Time out of cell was good and the regimes were delivered consistently and reliably. However, the time available for outside exercise was limited and there were clashes in the regime which meant opportunities to go outside in the fresh air were somewhat limited. There were sufficient purposeful activities for all women to work or attend education and the ‘women-centred’ approach adopted to curriculum planning meant that focus was appropriately on enhancing personal and social skills, employability and enterprise skills. There were some particularly good and innovative enrichment activities offered that helped to develop confidence, self-esteem and expression. While achievement of qualifications was generally good, improvements were needed in the key area of English at levels 1 and 2. The library and gym provided good support, although access to recreational gym was limited. Work had recently begun to promote a positive body image.

The prison had a sound understanding of the resettlement needs of the many groups of women held, and some good services were provided, although we felt that release on temporary licence was underused. Offender management work was generally good and benefited from a stable and well established team. However, the quality and timeliness of some reports needed to be improved and elements of public protection work needed tightening. Children and families work was very good, although there were gaps in support for women who had been victimised or abused before their imprisonment. Most resettlement needs were identified on arrival, but there was no systematic prerelease process to check that needs had been addressed, and despite some good efforts too many women were being released with nowhere to live. Most other areas of resettlement support were strong.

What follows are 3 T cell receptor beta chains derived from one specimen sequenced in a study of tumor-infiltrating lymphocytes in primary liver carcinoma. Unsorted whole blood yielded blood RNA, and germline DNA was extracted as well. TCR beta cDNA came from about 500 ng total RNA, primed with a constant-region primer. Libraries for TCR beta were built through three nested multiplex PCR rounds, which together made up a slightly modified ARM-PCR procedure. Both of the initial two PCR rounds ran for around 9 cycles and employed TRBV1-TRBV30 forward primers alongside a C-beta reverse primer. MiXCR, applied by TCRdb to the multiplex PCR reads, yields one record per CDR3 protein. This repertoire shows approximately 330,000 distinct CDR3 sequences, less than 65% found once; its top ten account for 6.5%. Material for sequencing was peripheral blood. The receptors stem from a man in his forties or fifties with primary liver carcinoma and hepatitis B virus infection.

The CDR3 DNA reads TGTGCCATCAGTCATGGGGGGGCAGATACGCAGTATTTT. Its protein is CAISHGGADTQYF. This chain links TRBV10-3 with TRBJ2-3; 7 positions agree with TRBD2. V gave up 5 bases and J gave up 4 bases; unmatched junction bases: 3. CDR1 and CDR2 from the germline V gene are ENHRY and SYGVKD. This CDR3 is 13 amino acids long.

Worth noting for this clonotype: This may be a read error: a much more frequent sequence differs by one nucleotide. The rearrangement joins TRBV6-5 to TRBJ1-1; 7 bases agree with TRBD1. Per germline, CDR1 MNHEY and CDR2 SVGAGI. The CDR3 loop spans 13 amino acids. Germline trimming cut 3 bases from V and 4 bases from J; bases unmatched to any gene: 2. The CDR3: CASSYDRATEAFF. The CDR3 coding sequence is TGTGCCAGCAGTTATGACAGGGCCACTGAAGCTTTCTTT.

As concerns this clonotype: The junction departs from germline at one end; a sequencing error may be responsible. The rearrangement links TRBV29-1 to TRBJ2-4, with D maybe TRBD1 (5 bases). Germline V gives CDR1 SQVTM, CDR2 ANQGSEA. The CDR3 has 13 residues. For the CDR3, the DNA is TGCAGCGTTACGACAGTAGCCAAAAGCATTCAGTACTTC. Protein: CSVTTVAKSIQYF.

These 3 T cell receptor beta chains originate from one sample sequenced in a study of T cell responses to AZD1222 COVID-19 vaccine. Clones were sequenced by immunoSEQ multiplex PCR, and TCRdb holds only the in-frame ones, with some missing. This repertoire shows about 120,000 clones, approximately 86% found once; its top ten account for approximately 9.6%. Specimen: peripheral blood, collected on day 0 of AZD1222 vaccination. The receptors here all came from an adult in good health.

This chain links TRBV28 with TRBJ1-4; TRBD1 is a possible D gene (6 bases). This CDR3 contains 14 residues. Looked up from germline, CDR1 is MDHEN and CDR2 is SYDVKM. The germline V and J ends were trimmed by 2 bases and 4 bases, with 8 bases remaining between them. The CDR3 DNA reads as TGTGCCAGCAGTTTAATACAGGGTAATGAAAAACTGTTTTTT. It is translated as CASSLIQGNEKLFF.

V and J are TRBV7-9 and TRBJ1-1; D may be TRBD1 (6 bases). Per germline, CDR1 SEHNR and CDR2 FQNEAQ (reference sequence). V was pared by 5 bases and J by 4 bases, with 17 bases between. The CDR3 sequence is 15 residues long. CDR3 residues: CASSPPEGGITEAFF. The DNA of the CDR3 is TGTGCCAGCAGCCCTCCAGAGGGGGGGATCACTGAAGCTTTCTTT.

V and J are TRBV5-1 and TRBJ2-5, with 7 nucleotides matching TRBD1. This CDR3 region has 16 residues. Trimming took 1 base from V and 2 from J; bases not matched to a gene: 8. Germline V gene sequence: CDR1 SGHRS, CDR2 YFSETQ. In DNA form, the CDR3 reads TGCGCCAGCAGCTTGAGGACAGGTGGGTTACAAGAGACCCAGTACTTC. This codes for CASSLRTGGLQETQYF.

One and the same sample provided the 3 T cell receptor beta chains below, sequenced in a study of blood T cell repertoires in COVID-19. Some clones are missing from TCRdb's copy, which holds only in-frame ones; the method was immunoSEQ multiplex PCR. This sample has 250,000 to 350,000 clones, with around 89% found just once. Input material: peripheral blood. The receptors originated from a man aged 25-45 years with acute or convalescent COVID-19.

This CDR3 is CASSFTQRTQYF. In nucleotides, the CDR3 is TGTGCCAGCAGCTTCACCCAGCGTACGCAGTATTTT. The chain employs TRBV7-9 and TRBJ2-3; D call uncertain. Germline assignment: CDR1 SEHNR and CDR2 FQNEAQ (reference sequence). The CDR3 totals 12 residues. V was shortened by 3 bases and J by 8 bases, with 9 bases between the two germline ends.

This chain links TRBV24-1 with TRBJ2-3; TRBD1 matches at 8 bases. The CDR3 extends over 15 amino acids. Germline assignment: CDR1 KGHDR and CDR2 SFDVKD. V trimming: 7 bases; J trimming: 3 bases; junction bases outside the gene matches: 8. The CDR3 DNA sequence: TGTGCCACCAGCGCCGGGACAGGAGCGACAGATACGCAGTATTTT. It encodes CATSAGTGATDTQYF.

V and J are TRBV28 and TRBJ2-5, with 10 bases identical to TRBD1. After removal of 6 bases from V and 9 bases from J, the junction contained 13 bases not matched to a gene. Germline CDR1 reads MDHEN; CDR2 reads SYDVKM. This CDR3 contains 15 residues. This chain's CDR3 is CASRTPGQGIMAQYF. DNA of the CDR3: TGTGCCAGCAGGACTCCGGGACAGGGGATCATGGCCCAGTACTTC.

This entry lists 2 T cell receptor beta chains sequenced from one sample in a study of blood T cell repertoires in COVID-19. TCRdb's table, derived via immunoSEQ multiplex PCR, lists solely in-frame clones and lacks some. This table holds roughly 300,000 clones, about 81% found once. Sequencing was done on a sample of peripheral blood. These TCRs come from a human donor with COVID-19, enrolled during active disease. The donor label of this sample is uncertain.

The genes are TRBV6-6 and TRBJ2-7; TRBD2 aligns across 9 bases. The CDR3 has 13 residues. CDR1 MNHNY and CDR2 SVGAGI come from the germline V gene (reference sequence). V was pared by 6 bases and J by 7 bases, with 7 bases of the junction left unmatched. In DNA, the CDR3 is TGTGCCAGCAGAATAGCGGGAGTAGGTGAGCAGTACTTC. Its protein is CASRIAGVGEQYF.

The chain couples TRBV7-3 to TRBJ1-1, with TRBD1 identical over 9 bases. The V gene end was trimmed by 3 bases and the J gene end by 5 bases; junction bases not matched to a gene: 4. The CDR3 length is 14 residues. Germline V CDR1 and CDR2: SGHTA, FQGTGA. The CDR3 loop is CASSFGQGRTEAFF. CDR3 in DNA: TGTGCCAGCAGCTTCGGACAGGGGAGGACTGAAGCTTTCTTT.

Low Newton is a hugely complex prison holding a challenging and very vulnerable population mix. It is notable that despite these complexities, the approach to providing a safe and decent environment is humane and caring, and good attention is also paid to the essential elements of providing a purposeful and rehabilitative regime where women are encouraged to progress and address elements of risk. We have identified some areas where they still need to improve, but managers and staff at the prison should be commended for the valuable work they do for the women held and the public as a whole. In some cases, the mix of professionalism and compassion I witnessed being delivered to some very troubled women was very moving. But however good the level of care offered, the question remains about why some of these obviously very ill and troubled women are in prison at all, rather than in a health setting which would be much more appropriate for their needs. 

Nick Hardwick                                   March 2015

HM Chief Inspector of Prisons”

Return to Low Newton

To read the full reports, go to the Ministry of Justice site or follow the links below:

 

  • HMP & YOI Low Newton, Report on an unannounced inspection of HMP & YOI Low Newton (29 September – 10 October 2014).
  • HMP Low Newton, Announced inspection of HMP Low Newton (31 October – 4 November 2011)
  • HMP/YOI Low Newton, Unannounced short follow-up inspection of HMP/YOI Low Newton (20-23 April 2009)